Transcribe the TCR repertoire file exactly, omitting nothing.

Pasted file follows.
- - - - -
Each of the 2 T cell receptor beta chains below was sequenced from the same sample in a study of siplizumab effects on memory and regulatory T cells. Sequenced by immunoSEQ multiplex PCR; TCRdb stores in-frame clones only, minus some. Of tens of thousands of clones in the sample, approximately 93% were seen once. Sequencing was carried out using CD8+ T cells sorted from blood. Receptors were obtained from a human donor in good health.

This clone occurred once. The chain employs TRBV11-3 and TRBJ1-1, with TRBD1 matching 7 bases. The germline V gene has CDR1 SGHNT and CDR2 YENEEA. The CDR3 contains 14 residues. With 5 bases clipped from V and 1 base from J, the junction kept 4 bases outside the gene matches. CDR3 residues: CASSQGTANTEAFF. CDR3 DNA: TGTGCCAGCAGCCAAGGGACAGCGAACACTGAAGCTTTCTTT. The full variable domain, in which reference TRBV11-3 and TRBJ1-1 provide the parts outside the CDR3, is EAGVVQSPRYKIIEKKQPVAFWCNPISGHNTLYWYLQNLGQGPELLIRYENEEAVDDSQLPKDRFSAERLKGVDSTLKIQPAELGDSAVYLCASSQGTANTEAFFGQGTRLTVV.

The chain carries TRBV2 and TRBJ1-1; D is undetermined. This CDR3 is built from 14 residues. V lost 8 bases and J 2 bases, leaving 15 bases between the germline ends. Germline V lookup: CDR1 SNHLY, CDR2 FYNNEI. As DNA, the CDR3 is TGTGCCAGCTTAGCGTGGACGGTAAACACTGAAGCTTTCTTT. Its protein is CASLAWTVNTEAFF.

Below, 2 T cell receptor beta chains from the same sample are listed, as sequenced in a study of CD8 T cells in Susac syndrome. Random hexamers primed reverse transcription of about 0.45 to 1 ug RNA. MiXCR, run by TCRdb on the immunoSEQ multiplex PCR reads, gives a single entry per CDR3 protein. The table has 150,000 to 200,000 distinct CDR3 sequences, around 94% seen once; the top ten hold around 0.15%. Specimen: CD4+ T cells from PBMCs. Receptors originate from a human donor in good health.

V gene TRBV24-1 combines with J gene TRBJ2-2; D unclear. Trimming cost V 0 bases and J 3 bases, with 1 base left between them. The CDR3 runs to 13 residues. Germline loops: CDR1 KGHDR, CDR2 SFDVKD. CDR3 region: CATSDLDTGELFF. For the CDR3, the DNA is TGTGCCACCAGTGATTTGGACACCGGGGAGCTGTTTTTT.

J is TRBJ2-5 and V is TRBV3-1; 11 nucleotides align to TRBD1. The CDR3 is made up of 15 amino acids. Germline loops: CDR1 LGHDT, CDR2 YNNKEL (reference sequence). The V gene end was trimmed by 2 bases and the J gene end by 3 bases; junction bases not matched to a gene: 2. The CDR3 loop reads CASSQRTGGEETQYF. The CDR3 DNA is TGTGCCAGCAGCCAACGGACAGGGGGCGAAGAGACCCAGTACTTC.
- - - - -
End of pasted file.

Each of the 2 T cell receptor beta chains below was sequenced from the same sample in a study of siplizumab effects on memory and regulatory T cells. Sequenced by immunoSEQ multiplex PCR; TCRdb stores in-frame clones only, minus some. Of tens of thousands of clones in the sample, approximately 93% were seen once. Sequencing was carried out using CD8+ T cells sorted from blood. Receptors were obtained from a human donor in good health.

This clone occurred once. The chain employs TRBV11-3 and TRBJ1-1, with TRBD1 matching 7 bases. The germline V gene has CDR1 SGHNT and CDR2 YENEEA. The CDR3 contains 14 residues. With 5 bases clipped from V and 1 base from J, the junction kept 4 bases outside the gene matches. CDR3 residues: CASSQGTANTEAFF. CDR3 DNA: TGTGCCAGCAGCCAAGGGACAGCGAACACTGAAGCTTTCTTT. The full variable domain, in which reference TRBV11-3 and TRBJ1-1 provide the parts outside the CDR3, is EAGVVQSPRYKIIEKKQPVAFWCNPISGHNTLYWYLQNLGQGPELLIRYENEEAVDDSQLPKDRFSAERLKGVDSTLKIQPAELGDSAVYLCASSQGTANTEAFFGQGTRLTVV.

The chain carries TRBV2 and TRBJ1-1; D is undetermined. This CDR3 is built from 14 residues. V lost 8 bases and J 2 bases, leaving 15 bases between the germline ends. Germline V lookup: CDR1 SNHLY, CDR2 FYNNEI. As DNA, the CDR3 is TGTGCCAGCTTAGCGTGGACGGTAAACACTGAAGCTTTCTTT. Its protein is CASLAWTVNTEAFF.

Below, 2 T cell receptor beta chains from the same sample are listed, as sequenced in a study of CD8 T cells in Susac syndrome. Random hexamers primed reverse transcription of about 0.45 to 1 ug RNA. MiXCR, run by TCRdb on the immunoSEQ multiplex PCR reads, gives a single entry per CDR3 protein. The table has 150,000 to 200,000 distinct CDR3 sequences, around 94% seen once; the top ten hold around 0.15%. Specimen: CD4+ T cells from PBMCs. Receptors originate from a human donor in good health.

V gene TRBV24-1 combines with J gene TRBJ2-2; D unclear. Trimming cost V 0 bases and J 3 bases, with 1 base left between them. The CDR3 runs to 13 residues. Germline loops: CDR1 KGHDR, CDR2 SFDVKD. CDR3 region: CATSDLDTGELFF. For the CDR3, the DNA is TGTGCCACCAGTGATTTGGACACCGGGGAGCTGTTTTTT.

J is TRBJ2-5 and V is TRBV3-1; 11 nucleotides align to TRBD1. The CDR3 is made up of 15 amino acids. Germline loops: CDR1 LGHDT, CDR2 YNNKEL (reference sequence). The V gene end was trimmed by 2 bases and the J gene end by 3 bases; junction bases not matched to a gene: 2. The CDR3 loop reads CASSQRTGGEETQYF. The CDR3 DNA is TGTGCCAGCAGCCAACGGACAGGGGGCGAAGAGACCCAGTACTTC.